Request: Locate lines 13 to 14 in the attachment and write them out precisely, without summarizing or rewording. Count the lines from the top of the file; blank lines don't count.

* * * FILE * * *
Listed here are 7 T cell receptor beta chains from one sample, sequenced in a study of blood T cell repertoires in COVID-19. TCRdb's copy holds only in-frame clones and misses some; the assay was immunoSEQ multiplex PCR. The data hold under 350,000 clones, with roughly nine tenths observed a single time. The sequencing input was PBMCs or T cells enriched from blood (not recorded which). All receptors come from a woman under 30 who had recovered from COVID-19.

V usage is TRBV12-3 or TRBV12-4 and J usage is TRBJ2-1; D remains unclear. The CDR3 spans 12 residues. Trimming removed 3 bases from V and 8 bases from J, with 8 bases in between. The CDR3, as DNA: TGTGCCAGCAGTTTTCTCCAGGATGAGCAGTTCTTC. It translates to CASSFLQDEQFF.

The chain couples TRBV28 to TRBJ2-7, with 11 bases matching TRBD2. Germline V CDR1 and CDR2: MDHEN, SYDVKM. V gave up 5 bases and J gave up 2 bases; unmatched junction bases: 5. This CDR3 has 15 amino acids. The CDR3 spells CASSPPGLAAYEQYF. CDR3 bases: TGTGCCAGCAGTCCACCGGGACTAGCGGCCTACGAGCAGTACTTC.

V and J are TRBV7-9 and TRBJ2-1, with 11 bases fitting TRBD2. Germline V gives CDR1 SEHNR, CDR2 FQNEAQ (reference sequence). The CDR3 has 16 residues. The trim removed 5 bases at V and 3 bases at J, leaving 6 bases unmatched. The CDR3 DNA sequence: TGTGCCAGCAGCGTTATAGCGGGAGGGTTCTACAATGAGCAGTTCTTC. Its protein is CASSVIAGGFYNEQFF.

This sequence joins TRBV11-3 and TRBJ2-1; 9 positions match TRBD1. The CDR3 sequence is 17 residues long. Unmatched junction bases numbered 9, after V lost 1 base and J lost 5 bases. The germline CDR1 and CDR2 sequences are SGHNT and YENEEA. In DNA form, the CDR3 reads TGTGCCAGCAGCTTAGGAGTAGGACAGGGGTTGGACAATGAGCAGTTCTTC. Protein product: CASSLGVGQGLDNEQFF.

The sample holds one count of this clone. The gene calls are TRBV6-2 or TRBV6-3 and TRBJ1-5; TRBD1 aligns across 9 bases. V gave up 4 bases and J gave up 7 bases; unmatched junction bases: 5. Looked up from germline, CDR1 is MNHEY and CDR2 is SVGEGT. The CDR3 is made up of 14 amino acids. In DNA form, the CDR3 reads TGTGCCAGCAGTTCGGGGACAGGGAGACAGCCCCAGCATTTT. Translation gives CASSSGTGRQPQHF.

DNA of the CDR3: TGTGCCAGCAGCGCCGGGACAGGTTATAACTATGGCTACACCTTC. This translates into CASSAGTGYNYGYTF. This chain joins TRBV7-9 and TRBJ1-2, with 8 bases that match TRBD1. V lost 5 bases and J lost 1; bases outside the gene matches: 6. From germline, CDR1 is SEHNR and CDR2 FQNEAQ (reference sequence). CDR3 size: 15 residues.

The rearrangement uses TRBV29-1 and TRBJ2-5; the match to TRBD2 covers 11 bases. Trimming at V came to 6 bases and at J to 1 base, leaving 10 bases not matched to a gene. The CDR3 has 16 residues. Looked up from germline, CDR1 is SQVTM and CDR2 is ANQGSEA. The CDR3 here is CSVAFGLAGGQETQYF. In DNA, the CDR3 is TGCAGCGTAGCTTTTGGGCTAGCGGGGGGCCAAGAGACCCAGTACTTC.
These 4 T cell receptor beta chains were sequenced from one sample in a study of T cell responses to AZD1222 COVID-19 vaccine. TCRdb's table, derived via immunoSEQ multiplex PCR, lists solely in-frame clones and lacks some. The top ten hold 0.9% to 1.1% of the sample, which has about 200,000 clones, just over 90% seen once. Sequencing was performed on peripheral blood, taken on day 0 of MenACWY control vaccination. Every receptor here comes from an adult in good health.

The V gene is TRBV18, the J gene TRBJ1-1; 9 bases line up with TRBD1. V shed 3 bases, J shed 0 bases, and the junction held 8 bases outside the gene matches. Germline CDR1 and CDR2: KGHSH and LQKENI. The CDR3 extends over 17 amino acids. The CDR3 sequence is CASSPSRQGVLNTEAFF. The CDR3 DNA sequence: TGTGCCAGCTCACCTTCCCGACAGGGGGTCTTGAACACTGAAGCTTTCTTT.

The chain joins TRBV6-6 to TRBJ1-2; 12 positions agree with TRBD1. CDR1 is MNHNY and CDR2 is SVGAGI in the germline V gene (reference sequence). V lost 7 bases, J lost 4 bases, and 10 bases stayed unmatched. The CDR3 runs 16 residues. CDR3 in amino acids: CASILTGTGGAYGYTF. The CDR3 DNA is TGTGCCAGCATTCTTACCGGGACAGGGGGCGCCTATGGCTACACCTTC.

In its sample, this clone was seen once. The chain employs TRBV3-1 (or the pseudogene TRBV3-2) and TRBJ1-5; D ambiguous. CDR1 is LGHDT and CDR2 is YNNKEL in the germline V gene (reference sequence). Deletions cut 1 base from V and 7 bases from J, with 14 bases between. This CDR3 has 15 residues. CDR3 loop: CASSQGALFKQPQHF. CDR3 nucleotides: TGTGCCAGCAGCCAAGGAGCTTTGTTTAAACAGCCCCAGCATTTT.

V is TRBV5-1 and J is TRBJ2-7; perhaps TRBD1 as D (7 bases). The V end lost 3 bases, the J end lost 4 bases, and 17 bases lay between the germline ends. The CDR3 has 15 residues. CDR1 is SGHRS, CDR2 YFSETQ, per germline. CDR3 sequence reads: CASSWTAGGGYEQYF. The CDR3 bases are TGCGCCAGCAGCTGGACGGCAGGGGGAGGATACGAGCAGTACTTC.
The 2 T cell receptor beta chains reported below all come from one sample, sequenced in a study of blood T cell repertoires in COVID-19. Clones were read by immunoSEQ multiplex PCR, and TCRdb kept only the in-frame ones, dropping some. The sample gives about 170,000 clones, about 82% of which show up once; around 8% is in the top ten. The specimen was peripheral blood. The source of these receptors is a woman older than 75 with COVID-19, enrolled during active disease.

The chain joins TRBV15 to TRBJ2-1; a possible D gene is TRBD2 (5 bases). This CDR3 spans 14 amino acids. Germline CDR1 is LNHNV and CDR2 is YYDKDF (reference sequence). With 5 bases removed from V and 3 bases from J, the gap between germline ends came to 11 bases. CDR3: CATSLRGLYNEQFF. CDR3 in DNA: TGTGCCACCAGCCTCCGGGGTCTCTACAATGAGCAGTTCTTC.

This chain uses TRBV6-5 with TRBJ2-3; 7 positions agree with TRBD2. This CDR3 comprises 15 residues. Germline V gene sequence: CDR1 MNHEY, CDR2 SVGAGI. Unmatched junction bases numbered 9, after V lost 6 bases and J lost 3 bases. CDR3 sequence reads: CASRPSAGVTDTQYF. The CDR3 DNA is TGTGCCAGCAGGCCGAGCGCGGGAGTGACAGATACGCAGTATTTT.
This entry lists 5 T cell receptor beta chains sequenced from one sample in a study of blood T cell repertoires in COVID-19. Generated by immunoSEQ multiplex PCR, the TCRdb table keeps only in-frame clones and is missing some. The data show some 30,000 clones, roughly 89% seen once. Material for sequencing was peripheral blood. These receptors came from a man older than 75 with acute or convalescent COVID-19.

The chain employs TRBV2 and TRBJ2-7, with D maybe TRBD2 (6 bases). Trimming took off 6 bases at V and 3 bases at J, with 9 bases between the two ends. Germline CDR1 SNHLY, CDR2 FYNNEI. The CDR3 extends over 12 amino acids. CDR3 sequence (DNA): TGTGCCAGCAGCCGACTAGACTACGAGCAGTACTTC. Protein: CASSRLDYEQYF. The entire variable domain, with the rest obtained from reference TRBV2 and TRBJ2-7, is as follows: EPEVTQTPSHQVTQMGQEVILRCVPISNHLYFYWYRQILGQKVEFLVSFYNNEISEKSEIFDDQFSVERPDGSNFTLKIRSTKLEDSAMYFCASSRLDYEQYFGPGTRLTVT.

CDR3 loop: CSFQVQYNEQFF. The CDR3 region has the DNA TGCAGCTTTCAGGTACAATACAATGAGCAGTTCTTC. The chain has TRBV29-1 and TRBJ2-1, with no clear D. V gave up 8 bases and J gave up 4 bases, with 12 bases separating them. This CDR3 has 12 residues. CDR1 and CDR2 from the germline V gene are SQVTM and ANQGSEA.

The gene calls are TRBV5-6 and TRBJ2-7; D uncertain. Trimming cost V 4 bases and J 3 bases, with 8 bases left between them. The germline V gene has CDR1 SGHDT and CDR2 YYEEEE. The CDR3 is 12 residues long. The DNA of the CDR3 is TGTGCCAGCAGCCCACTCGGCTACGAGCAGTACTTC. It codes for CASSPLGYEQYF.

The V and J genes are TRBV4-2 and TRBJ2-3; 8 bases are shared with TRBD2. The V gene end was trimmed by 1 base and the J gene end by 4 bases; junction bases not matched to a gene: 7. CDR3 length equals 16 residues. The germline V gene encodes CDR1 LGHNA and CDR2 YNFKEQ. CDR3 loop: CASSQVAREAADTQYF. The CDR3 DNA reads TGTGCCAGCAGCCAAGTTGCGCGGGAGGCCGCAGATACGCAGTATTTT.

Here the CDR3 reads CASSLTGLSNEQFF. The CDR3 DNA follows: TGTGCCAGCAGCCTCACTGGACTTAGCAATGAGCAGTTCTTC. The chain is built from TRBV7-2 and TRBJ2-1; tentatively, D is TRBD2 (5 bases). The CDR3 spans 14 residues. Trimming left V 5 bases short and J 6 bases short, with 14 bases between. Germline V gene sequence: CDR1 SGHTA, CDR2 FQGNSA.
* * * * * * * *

V is TRBV5-1 and J is TRBJ2-7; perhaps TRBD1 as D (7 bases). The V end lost 3 bases, the J end lost 4 bases, and 17 bases lay between the germline ends. The CDR3 has 15 residues. CDR1 is SGHRS, CDR2 YFSETQ, per germline. CDR3 sequence reads: CASSWTAGGGYEQYF. The CDR3 bases are TGCGCCAGCAGCTGGACGGCAGGGGGAGGATACGAGCAGTACTTC.
The 2 T cell receptor beta chains reported below all come from one sample, sequenced in a study of blood T cell repertoires in COVID-19. Clones were read by immunoSEQ multiplex PCR, and TCRdb kept only the in-frame ones, dropping some. The sample gives about 170,000 clones, about 82% of which show up once; around 8% is in the top ten. The specimen was peripheral blood. The source of these receptors is a woman older than 75 with COVID-19, enrolled during active disease.